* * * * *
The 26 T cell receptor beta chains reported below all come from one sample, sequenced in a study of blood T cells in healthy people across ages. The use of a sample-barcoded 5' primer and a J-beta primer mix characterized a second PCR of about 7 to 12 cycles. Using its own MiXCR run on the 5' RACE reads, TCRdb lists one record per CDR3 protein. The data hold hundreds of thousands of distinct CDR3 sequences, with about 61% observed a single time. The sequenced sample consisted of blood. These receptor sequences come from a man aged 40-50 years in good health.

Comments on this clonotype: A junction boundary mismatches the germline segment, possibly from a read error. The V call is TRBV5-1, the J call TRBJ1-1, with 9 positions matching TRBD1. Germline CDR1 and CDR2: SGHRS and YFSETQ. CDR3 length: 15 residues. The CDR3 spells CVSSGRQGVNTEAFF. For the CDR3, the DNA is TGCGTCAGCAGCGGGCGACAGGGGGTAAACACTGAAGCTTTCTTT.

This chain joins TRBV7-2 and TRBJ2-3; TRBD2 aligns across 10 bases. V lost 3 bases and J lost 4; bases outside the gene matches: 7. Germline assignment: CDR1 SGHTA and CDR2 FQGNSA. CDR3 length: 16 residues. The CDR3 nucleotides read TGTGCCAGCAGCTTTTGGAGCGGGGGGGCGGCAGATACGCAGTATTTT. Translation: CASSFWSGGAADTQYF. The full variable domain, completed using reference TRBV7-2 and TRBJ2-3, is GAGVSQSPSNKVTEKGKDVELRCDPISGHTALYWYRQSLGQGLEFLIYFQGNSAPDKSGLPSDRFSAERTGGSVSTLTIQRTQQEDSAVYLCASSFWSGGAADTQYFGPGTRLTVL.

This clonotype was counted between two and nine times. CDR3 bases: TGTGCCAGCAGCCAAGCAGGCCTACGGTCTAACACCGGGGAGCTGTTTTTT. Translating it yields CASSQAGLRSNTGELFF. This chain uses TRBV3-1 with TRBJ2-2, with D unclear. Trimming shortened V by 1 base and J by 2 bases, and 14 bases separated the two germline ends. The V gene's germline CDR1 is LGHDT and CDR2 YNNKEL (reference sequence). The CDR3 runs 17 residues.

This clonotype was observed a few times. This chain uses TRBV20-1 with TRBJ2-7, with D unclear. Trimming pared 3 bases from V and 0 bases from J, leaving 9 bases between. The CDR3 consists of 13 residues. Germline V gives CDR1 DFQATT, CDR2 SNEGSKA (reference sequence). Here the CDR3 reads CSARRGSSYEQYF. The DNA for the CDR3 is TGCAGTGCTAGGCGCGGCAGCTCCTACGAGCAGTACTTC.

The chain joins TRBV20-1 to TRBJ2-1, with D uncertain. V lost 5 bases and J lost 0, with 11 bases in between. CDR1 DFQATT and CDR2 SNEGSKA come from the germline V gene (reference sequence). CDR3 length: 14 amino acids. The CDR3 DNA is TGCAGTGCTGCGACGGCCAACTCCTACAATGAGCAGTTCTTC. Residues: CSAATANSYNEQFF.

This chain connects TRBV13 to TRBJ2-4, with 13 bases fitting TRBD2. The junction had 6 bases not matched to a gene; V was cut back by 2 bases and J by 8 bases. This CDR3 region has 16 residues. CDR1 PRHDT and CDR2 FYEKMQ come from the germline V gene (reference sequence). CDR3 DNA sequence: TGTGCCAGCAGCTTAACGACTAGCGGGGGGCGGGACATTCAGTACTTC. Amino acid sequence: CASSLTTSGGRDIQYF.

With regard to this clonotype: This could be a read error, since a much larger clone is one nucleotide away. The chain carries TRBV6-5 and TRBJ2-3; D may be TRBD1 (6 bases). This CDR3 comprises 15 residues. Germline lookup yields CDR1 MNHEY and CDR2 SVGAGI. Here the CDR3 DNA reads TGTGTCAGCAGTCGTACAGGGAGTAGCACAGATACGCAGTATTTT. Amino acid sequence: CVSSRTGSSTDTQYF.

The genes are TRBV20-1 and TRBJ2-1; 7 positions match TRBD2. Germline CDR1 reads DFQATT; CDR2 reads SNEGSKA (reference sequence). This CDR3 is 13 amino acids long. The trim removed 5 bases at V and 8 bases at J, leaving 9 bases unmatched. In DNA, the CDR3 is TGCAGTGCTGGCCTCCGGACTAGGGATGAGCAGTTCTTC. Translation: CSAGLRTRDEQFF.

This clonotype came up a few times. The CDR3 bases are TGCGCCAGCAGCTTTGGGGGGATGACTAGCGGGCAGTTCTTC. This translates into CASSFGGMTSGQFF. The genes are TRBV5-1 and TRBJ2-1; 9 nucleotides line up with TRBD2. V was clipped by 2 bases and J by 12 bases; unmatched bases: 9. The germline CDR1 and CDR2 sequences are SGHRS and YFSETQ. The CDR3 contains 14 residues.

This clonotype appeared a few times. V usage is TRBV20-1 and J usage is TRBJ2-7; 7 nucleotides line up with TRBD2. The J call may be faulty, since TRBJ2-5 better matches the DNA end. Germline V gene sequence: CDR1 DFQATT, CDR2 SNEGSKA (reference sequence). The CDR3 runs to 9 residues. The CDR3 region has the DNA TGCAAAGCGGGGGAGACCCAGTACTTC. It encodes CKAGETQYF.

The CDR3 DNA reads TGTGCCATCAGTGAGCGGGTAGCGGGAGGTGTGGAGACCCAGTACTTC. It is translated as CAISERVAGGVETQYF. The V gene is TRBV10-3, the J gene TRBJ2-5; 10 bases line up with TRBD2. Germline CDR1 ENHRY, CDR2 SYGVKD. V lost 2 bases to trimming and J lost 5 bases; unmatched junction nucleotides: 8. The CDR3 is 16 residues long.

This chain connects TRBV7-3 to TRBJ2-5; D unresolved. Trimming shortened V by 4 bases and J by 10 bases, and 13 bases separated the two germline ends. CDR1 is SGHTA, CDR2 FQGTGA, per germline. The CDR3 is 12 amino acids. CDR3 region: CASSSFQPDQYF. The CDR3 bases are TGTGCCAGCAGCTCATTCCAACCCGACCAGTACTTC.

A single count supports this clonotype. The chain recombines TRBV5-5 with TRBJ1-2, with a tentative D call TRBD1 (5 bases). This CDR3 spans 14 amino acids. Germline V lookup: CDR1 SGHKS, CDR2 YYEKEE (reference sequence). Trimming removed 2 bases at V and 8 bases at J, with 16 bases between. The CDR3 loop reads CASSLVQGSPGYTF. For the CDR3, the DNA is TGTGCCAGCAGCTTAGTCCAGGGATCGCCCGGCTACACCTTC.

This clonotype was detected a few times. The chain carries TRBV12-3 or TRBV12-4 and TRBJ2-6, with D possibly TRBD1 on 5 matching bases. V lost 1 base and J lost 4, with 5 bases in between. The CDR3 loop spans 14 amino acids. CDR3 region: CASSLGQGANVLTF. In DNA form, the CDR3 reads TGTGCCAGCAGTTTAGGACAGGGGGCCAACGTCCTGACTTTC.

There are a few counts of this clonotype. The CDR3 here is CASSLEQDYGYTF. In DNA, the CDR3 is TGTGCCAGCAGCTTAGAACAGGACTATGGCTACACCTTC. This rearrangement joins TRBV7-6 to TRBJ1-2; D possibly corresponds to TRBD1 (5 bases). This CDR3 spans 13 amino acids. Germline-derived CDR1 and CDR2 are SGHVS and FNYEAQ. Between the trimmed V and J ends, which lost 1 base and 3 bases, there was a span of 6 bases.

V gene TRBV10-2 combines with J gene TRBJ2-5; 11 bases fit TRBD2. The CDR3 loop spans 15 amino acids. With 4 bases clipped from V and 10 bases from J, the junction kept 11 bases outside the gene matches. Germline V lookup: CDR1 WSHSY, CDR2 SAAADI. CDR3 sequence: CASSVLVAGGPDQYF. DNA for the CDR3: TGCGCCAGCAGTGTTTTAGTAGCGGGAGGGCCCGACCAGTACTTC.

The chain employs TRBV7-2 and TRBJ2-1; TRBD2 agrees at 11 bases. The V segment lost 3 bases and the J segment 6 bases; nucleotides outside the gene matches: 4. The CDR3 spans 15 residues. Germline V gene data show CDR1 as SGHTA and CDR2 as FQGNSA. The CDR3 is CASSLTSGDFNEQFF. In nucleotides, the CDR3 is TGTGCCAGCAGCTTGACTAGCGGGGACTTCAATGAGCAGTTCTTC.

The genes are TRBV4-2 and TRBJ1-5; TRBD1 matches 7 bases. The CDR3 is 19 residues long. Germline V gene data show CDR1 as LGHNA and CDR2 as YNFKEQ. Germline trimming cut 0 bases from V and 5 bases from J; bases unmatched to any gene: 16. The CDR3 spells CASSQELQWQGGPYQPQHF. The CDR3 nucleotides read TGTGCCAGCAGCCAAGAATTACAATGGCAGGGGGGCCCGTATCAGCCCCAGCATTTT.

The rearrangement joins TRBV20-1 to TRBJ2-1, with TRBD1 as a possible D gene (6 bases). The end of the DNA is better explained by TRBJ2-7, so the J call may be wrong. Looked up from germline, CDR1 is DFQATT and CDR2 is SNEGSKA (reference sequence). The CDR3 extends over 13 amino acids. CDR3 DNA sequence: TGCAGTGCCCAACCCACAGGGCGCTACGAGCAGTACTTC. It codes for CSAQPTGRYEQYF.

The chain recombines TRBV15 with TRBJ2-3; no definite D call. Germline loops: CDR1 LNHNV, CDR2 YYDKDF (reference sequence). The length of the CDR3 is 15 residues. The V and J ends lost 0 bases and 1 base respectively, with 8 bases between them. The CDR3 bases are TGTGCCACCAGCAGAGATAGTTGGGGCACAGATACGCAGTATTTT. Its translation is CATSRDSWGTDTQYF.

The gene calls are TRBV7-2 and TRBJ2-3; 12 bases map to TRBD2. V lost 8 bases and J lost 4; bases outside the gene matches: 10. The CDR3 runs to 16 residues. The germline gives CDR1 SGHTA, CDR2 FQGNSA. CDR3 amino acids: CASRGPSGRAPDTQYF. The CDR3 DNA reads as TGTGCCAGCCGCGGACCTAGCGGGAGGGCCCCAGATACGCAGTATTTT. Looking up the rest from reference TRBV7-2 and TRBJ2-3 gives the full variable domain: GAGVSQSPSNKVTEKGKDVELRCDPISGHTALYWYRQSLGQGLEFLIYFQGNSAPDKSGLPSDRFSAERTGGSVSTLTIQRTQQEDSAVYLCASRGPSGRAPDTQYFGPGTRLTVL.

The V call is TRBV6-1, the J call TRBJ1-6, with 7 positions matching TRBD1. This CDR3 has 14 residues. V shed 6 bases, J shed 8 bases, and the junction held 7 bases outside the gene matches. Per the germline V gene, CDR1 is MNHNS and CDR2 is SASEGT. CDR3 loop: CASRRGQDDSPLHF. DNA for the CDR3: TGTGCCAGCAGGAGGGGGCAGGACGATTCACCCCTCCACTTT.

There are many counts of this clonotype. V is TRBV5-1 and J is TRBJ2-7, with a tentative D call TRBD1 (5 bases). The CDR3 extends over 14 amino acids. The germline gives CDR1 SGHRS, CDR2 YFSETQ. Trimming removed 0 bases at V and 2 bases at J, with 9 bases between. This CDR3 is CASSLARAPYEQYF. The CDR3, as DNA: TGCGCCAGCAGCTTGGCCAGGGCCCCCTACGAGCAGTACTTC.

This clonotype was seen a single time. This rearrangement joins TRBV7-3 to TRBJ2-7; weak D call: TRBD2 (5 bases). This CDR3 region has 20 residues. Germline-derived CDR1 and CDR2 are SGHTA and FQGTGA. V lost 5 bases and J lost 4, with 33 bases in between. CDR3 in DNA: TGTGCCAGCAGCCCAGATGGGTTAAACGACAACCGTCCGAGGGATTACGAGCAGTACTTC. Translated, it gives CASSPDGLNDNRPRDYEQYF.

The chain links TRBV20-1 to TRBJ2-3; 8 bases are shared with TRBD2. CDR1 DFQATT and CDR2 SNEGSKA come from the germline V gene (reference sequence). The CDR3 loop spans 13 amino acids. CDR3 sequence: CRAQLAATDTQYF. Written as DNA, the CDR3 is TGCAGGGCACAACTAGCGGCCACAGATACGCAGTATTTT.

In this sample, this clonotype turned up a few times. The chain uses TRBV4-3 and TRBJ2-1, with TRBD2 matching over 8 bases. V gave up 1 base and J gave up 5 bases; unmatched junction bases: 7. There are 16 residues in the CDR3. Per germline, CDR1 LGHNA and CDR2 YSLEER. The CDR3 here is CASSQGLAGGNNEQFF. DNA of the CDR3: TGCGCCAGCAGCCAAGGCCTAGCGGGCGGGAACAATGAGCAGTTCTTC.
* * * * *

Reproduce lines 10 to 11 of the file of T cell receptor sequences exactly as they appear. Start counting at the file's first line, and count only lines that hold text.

This clonotype came up a few times. The CDR3 bases are TGCGCCAGCAGCTTTGGGGGGATGACTAGCGGGCAGTTCTTC. This translates into CASSFGGMTSGQFF. The genes are TRBV5-1 and TRBJ2-1; 9 nucleotides line up with TRBD2. V was clipped by 2 bases and J by 12 bases; unmatched bases: 9. The germline CDR1 and CDR2 sequences are SGHRS and YFSETQ. The CDR3 contains 14 residues.

This clonotype appeared a few times. V usage is TRBV20-1 and J usage is TRBJ2-7; 7 nucleotides line up with TRBD2. The J call may be faulty, since TRBJ2-5 better matches the DNA end. Germline V gene sequence: CDR1 DFQATT, CDR2 SNEGSKA (reference sequence). The CDR3 runs to 9 residues. The CDR3 region has the DNA TGCAAAGCGGGGGAGACCCAGTACTTC. It encodes CKAGETQYF.